‘A society out of joint’
Those calling for more austerity to combat consumer greed are historically illiterate and morally warped. The last time austerity ruled Britain, it increased hunger, ill-health and authoritarianism, and seriously harmed community spirit.
The announcement last week of a 1.5 per cent drop in economic output officially confirmed what many of us already knew: Britain is now in recession. And it looks set to be the worst recession for 30 years. As in the 1970s, many ordinary people will face hardship. Once again, there are dramatic headlines about economic crisis, government ministers juggling fiscal policies, and plenty of fresh claimants down at the local benefits office.
Yet, in some ways, the response to the anguish caused by economic hardship today could not be more different to the response in the 1970s and 80s. Where once opposition politicians, church leaders and newspaper columnists might have pontificated about the destructive impact of unemployment and poverty, now many of them actually welcome the return of penury as a way of curbing our apparently greedy and gaudy spending habits (1).
Initially, the ‘bring on the recession’ cheerleaders were from the environmentalist lobby. For them, a reduction in people’s spending power can only be a good thing, since it will mean having fewer cars on the road, fewer washing machines, fewer fridges and fewer cheap flights. Austerity should be welcomed because it will shrink people’s ‘carbon footprint’ and help tackle global warming. Some critics of this toxic green dogma have rightly pointed out that concerns for the environment merely provide a new intellectual justification for old-fashioned class snobbery.
Although the green champions of poverty unwittingly exposed the black heart of environmentalist thinking, they also helped to popularise a malign framework through which the recession is now being discussed. Of course, anti-consumerism and anti-mass sentiment have been around for a long time. But it is one thing to sound off about the ugliness of the high street and the shopping mall in broadsheet newspapers, and another thing actually to advocate poverty as a solution to the apparent problem of runaway climate change. Increasingly, even outside of the world of saloon-bar class prejudice, the idea that poverty has certain ‘benefits’ is increasingly seen as commonsensical. Nowhere is this more evident than in the contemporary fetishisation of postwar, ration-era Britain.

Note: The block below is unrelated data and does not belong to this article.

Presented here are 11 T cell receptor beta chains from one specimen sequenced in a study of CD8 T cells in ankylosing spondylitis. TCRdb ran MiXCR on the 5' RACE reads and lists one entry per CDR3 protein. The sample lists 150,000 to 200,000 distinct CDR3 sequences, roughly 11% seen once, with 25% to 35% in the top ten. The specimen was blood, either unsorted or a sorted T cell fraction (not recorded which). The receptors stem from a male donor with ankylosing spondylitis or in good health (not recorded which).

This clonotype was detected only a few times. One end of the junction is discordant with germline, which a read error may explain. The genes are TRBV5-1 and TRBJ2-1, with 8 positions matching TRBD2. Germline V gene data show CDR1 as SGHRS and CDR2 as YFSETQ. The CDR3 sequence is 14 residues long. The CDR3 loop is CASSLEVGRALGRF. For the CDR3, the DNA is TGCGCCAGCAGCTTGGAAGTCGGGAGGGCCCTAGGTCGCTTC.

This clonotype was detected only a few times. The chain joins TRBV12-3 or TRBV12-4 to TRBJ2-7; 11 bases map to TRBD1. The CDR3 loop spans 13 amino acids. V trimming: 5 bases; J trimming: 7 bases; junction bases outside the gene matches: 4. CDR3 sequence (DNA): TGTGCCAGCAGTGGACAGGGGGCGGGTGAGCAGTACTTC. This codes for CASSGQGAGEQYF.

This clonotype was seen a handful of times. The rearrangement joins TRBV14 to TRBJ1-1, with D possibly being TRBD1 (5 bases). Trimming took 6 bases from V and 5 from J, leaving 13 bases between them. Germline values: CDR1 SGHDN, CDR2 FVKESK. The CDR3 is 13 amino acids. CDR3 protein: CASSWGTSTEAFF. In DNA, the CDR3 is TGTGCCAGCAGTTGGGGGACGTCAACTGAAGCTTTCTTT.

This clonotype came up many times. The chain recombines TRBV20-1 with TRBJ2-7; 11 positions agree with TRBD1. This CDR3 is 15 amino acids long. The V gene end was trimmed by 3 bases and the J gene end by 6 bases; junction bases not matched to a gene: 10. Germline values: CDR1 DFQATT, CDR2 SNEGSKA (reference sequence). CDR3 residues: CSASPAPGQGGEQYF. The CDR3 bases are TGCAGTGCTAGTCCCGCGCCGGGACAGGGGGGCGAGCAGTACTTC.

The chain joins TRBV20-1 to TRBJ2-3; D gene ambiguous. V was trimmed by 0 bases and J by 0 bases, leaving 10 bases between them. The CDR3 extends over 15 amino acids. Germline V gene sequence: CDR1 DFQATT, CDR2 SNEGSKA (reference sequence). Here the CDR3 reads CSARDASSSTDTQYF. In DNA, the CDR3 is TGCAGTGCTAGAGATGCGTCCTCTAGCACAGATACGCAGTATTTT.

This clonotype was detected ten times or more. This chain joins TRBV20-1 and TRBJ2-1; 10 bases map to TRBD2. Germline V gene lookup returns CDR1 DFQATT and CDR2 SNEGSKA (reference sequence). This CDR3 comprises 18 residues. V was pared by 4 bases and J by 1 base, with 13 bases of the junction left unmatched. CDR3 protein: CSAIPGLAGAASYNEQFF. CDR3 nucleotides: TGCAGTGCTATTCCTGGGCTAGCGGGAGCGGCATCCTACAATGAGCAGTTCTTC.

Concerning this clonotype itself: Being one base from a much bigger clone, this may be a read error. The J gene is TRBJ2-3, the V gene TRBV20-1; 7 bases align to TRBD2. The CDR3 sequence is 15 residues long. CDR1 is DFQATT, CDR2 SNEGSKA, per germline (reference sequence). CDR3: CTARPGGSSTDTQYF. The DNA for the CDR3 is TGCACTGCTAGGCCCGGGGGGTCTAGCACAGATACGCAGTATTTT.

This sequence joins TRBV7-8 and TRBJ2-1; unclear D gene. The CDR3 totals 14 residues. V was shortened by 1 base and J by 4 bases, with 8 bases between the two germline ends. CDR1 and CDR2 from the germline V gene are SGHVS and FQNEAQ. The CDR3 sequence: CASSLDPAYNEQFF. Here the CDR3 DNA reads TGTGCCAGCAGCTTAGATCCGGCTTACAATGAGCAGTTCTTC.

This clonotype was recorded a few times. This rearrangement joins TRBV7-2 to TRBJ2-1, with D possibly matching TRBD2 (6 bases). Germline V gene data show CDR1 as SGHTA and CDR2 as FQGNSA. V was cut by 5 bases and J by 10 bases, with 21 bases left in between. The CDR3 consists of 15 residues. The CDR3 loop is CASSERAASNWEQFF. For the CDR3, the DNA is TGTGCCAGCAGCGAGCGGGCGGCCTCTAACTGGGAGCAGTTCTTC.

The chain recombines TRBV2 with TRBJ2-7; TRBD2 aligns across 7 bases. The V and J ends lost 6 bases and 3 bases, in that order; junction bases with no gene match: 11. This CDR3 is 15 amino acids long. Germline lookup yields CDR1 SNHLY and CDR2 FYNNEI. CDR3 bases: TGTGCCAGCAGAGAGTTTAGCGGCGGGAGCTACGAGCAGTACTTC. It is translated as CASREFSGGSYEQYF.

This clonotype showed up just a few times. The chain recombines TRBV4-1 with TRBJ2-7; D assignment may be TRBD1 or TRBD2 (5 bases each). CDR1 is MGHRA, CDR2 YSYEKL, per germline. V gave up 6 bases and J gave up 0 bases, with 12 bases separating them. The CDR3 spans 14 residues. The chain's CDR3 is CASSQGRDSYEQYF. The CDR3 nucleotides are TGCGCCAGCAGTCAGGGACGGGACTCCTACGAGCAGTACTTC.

A few years ago, it was widely reported that British people would be far healthier if we lived on the strict food rations that existed from the 1940s to the early 1950s (2). Normally, health moralisers argue that the best way to lose weight is to eat fewer fatty foods. But to argue that government rationing of food should be welcomed as a health initiative suggests that it is personal freedom, rather than simply excess flab, that some commentators would like to see drastically slimmed down. In our anti-materialist times, it is often forgotten that freedom only has real meaning when people have the resources to make proper choices in their lives. In this sense, attacking the masses for having better living standards by default expresses a loathing for the personal freedom that accompanies increased living standards. One reason why the 1960s are so frequently demonised is because in that decade working people gained a greater degree of both affluence and freedom than ever before.
The link between affluence and meaningful choice is drawn out in David Kynaston’s absorbing masterpiece Austerity Britain: 1945-51. Drawing on countless primary interviews, Mass Observation Studies, personal diaries and memoirs, Kynaston expertly brings to life a grim and grimy world of damp lodgings and dingy bedsits, powdered eggs and paltry rations, rotting meat and making ends meet in wartime and postwar Britain. Austerity Britons still had the cinema for escapism, but many cinemas had disease-carrying rats to keep you company while you watched the latest Hollywood drama. Summing up life in 1945, one writer said: ‘Housing, food, clothing, fuel, beer, tobacco – all the ordinary comforts of life that we’d taken for granted before the war, and naturally expected to become more plentiful when it ended, instead became more and more scarce and difficult to come by.’
In terms of everyday shortages, the greatest concern for most people was the lack of food. Kynaston does a superb job of weaving in interviews from the Mass Observation Studies, detailing how, for housewives, trying to buy basic groceries involved a day-long hunt and haul around small shops and markets. And they often returned home empty-handed. Today, many commentators would like to see the closure of convenient supermarkets, where everything is available under one roof, forcing people to shop exclusively at small shops and markets. The housewives interviewed in Austerity Britain looked upon local shopping as nothing more than a time-sucking, back-breaking, never-ending drudge.